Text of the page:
The journey on the motorway was hideous. I’d checked the weather forecast which didn’t mention the 80mph gusts of wind. A high sided lorry blew right into our carriageway and almost wiped us out. Jeez though! Scary stuff. Don’t be tempted to drive in windy conditions folks, it isn’t worth the risk. There were several lorries along the way on their side. Not fun. We arrived at El Catllar and, due to very selfish parking (all Brits too),there was no room. The road in was tiny, I hated it, my palms were already sweaty. Anyway no point hanging around as no way we’re this lot going to budge up and make a space for us so we did the domestic stuff (Bogology as Henry calls it!!) and ventured back up squeezy alley and on to the next Aire. This one said it had electric hook up and a laundry. All good? You’d think so wouldn’t you. The bitch behind the dashboard had other plans. She took us about 20 miles before saying the dreaded words ‘recalculating route’ and turning us completely back around at the next roundabout. That happened a further twice. Talk about frazzled nerves. I finally had to get the maps out. We drove on to Belvei. Pumped the co-ordinates into the machine again only to be taken into a tiny, tight, hell hole of a town which eventually narrowed into a complete bottle neck. Every left turn we needed to take was either a no entry or blocked by parked cars, a total no no for our big rig. It was just awful. I felt for poor Mark having to drive. You see, this happens from time to time. Motorhoming isn’t always a bag of laughs. In the end, we gave up and jumped back on the Autovia and headed towards Barcelona. Four lanes of rush hour traffic by that time but at least the winds had died down. We ended up doing a further 100 miles without refreshment, just to find somewhere to lay our heads before the sun went down. Our no alcohol day was looking most unlikely!! I could see snow on the caps of the Andorra mountains which was not filling me with enthusiasm. We ended up at a spot called Sant Feliu de Guixols on the Costa Brava. Thankfully we got parked up without issue and it’s a really nice little place.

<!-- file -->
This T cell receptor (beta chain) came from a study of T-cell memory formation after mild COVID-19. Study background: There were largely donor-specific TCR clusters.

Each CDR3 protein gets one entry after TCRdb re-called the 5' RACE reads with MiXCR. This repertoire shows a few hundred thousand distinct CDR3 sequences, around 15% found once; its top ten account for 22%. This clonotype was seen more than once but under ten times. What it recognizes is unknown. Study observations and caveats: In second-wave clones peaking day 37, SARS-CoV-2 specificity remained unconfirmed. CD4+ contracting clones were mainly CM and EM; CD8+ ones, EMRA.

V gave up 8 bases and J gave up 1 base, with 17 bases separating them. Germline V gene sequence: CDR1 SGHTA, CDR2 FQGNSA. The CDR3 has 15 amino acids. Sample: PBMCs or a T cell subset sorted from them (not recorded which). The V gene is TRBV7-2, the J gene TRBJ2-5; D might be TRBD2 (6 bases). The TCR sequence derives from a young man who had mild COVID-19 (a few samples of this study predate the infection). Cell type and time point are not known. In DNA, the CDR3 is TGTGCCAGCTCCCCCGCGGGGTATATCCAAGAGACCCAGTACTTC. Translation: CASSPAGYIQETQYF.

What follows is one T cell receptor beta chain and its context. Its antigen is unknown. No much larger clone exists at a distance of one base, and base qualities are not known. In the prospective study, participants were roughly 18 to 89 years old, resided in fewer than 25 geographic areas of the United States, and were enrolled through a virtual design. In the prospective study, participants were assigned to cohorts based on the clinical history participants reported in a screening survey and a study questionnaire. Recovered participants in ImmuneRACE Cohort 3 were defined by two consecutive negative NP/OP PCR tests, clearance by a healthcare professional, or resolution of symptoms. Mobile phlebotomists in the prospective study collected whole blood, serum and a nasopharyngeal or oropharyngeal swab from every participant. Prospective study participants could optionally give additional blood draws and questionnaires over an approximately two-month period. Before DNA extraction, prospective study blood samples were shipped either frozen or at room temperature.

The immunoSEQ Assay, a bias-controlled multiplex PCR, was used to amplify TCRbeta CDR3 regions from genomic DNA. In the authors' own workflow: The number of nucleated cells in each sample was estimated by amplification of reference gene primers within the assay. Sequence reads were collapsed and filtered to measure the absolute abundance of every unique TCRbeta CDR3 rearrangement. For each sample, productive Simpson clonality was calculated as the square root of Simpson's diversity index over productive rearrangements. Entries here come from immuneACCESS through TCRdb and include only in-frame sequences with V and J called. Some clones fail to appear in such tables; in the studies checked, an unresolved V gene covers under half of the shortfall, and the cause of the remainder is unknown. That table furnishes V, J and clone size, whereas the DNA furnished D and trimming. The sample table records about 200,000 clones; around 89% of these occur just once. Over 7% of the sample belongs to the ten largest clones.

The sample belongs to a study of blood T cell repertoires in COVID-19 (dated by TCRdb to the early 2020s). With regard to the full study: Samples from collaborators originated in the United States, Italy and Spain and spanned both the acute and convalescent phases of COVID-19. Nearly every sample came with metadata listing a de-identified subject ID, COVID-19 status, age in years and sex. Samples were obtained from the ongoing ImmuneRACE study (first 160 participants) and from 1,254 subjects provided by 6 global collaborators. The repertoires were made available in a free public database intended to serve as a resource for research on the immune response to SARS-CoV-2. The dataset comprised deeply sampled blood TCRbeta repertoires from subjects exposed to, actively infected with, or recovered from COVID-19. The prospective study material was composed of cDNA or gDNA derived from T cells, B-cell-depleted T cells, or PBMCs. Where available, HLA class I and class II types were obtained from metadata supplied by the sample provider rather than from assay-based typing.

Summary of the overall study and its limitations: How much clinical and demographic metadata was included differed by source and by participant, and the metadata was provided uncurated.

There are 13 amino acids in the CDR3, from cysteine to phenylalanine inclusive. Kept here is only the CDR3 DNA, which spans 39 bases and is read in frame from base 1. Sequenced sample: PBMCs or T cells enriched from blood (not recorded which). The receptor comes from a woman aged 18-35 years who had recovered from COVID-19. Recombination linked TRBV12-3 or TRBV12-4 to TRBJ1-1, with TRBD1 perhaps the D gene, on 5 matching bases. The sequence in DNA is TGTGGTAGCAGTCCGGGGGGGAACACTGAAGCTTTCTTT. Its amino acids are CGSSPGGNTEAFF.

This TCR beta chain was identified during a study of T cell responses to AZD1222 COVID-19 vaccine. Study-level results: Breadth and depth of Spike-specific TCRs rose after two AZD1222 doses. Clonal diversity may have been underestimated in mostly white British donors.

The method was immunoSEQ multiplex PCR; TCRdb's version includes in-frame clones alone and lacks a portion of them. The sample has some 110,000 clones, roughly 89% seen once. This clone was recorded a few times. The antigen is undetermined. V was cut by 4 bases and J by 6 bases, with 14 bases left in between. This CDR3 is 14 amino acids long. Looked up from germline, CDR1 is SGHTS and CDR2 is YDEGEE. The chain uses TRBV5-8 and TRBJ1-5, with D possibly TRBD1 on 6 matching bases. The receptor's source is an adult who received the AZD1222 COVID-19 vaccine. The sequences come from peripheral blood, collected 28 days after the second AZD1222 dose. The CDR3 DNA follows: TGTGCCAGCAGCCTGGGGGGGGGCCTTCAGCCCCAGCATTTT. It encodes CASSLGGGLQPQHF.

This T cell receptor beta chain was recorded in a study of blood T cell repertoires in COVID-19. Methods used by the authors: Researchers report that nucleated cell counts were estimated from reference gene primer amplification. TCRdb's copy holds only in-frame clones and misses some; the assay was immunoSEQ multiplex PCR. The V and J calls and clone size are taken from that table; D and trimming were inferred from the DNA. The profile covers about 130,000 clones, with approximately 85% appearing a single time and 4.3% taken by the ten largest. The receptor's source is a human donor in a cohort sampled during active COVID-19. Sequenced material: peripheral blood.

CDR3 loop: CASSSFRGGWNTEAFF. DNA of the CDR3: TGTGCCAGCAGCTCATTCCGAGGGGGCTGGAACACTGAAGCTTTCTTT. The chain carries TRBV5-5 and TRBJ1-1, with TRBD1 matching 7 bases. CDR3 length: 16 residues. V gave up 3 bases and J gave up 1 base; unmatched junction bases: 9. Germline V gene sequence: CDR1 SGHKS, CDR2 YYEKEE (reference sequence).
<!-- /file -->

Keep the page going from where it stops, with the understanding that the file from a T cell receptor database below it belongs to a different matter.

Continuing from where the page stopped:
Got up this morning and set off to explore. Found a market and a Monastery. Good start! There are yellow ribbons tied everywhere. I noticed them on the motorway bridges as we drove in. I assumed it was an Easter thing as the Spanish towns and villages are all gearing up for their Semana Santa celebrations. Apparently not, it’s something to do with Catalunyan politics.